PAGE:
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Expect Reasonable Growth for Cloud Computing

Think of cloud computing as a big bandwagon that started the parade route with a few core items on it such as SaaS, IaaS, and PaaS. However, street vendors keep tossing anything and everything onto the bandwagon as it rolls along, no matter if their products are truly cloud computing or not...

David Linthicum

November 16, 2010

2 Min Read

The cloud computing marketplace will reach $16.7 billion in revenue by 2013, according to a new report from the 451 Market Monitor, a market-sizing and forecasting service from The 451 Group. "Including the large and well-established software-as-a-service (SaaS) category, cloud computing will grow from revenue of $8.7bn in 2010 to $16.7bn in 2013, a compound annual growth rate (CAGR) of 24%."

I view these more recent forecasts to be much more in line with what I'm seeing in the market. Other firms that predict as much as $250 billion by 2015 are, in my opinion, a bit misleading.Those in the enterprise should think of cloud computing as a big bandwagon that started the parade route with a few core items on it such as SaaS, IaaS, and PaaS. However, street vendors keep tossing anything and everything onto the bandwagon as it rolls along, no matter if their products are truly cloud computing or not. Thus, when asked to report their cloud computing forecasts, major software and hardware vendors "cloud wash" most of their existing product portfolio, and thus the over-the-top forecasts were born.

Most of those in enterprise IT feel like there is a huge cloud computing party going on, and they are not invited. The truth is that cloud computing is still a relatively small but growing sector of the IT solution. To call it an "explosion" is not at all accurate, but it's clearly not going to be a flop either. It's a fundamental shift in how we consume IT resources, much like the shift to distributed computing, client/server, and Web-based systems.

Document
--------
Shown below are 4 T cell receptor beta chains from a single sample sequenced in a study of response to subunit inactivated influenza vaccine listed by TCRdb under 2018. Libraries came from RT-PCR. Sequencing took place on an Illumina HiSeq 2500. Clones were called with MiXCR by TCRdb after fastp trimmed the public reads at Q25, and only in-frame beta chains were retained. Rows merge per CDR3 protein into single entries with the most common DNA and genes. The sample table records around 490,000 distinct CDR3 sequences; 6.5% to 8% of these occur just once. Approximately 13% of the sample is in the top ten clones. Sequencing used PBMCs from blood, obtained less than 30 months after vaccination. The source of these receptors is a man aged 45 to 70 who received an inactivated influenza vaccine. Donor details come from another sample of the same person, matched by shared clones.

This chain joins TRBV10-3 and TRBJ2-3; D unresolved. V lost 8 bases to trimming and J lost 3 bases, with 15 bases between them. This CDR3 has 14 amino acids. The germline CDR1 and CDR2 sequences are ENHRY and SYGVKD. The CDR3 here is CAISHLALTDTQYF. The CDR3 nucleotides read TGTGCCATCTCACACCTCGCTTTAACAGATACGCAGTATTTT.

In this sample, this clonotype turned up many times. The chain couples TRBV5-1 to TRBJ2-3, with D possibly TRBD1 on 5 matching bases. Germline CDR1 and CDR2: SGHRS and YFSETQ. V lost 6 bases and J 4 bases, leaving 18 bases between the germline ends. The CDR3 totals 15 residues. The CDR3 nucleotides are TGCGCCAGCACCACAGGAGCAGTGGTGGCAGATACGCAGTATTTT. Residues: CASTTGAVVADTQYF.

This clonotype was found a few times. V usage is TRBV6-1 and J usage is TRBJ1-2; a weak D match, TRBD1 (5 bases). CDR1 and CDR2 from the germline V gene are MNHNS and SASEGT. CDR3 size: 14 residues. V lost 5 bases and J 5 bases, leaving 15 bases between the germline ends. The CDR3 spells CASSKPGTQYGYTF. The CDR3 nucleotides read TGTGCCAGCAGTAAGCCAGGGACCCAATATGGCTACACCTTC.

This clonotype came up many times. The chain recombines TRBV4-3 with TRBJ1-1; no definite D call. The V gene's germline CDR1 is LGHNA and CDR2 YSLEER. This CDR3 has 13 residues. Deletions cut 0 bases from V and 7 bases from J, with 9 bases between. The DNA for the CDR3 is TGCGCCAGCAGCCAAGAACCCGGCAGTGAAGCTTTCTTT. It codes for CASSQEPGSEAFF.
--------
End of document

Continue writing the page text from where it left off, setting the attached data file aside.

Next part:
The reality is that most enterprises will move to cloud computing without knowing it, in many cases. For instance, existing on-premise software systems will be phased out as most enterprises will quickly sign up for huge discounts vendors will offer to leverage SaaS versions, and the explosive need for storage will drive many an enterprise to on-demand storage solutions. The requirements lead to the use of emerging and innovative technology, more so than the hype.

The end state of cloud computing is somewhat predictable. We've seen hype create other new concepts in IT, typically based on something from the past. What ultimately happens is that the hype settles down and we begin to work with the hyped technology. Much the same occurred with client/server, EAI, data warehousing, distributed objects, etc. When we stop talking about it, we actually put it to good use.Think of cloud computing as a big bandwagon that started the parade route with a few core items on it such as SaaS, IaaS, and PaaS. However, street vendors keep tossing anything and everything onto the bandwagon as it rolls along, no matter if their products are truly cloud computing or not...

About the Author(s)

David Linthicum

Contributor

David S. Linthicum is senior vice president of Cloud Technology Partners and an expert in complex distributed systems, including cloud computing, data integration, service oriented architecture (SOA), and big data systems. He has written more than 13 books on computing and has more than 3,000 published articles, as well as radio and TV appearances as a computing expert. In addition, David is a frequent keynote presenter at industry conferences, with over 500 presentations given in the last 20 years.

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